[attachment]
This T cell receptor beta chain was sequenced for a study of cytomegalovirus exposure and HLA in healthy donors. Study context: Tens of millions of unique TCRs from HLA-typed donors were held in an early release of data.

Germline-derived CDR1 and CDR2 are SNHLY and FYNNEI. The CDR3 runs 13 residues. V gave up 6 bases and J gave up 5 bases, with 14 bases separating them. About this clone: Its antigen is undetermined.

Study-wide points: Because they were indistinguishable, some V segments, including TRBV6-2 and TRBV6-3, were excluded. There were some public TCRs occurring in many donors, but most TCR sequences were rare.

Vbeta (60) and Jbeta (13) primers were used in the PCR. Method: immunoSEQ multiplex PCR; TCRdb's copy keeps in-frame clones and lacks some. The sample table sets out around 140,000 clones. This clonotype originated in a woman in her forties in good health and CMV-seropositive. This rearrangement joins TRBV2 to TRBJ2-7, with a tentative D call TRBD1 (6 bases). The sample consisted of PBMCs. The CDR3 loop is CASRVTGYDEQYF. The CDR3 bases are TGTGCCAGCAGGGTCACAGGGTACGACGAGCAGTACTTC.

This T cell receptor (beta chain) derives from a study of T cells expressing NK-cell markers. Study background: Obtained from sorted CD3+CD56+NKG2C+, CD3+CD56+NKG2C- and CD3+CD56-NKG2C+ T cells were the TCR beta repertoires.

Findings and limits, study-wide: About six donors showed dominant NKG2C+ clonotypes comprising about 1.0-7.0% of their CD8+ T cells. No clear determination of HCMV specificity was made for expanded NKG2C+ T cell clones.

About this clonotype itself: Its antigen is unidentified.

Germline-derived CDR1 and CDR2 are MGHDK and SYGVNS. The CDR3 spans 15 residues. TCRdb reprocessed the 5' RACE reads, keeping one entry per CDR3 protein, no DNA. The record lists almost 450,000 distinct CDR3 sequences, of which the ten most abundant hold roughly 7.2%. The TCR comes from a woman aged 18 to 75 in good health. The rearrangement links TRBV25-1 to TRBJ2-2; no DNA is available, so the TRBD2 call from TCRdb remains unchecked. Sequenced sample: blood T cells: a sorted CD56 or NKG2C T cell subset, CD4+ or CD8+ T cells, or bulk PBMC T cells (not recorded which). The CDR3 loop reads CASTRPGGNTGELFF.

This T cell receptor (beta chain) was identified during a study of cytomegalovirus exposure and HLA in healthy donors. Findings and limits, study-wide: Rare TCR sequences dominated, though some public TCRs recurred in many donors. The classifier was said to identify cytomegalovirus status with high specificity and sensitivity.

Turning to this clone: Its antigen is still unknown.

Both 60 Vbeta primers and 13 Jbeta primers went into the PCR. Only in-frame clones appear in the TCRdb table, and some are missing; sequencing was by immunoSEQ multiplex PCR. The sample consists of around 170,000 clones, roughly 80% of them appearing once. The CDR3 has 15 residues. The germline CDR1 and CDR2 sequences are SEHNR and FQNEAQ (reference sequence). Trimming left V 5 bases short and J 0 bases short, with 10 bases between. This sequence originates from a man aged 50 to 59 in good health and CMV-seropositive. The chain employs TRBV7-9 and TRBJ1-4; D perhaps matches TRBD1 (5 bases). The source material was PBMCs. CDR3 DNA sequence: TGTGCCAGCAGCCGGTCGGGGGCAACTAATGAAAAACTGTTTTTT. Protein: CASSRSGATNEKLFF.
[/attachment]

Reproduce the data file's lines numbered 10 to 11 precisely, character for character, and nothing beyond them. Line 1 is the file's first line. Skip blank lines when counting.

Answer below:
Turning to this clone: Its antigen is still unknown.

Both 60 Vbeta primers and 13 Jbeta primers went into the PCR. Only in-frame clones appear in the TCRdb table, and some are missing; sequencing was by immunoSEQ multiplex PCR. The sample consists of around 170,000 clones, roughly 80% of them appearing once. The CDR3 has 15 residues. The germline CDR1 and CDR2 sequences are SEHNR and FQNEAQ (reference sequence). Trimming left V 5 bases short and J 0 bases short, with 10 bases between. This sequence originates from a man aged 50 to 59 in good health and CMV-seropositive. The chain employs TRBV7-9 and TRBJ1-4; D perhaps matches TRBD1 (5 bases). The source material was PBMCs. CDR3 DNA sequence: TGTGCCAGCAGCCGGTCGGGGGCAACTAATGAAAAACTGTTTTTT. Protein: CASSRSGATNEKLFF.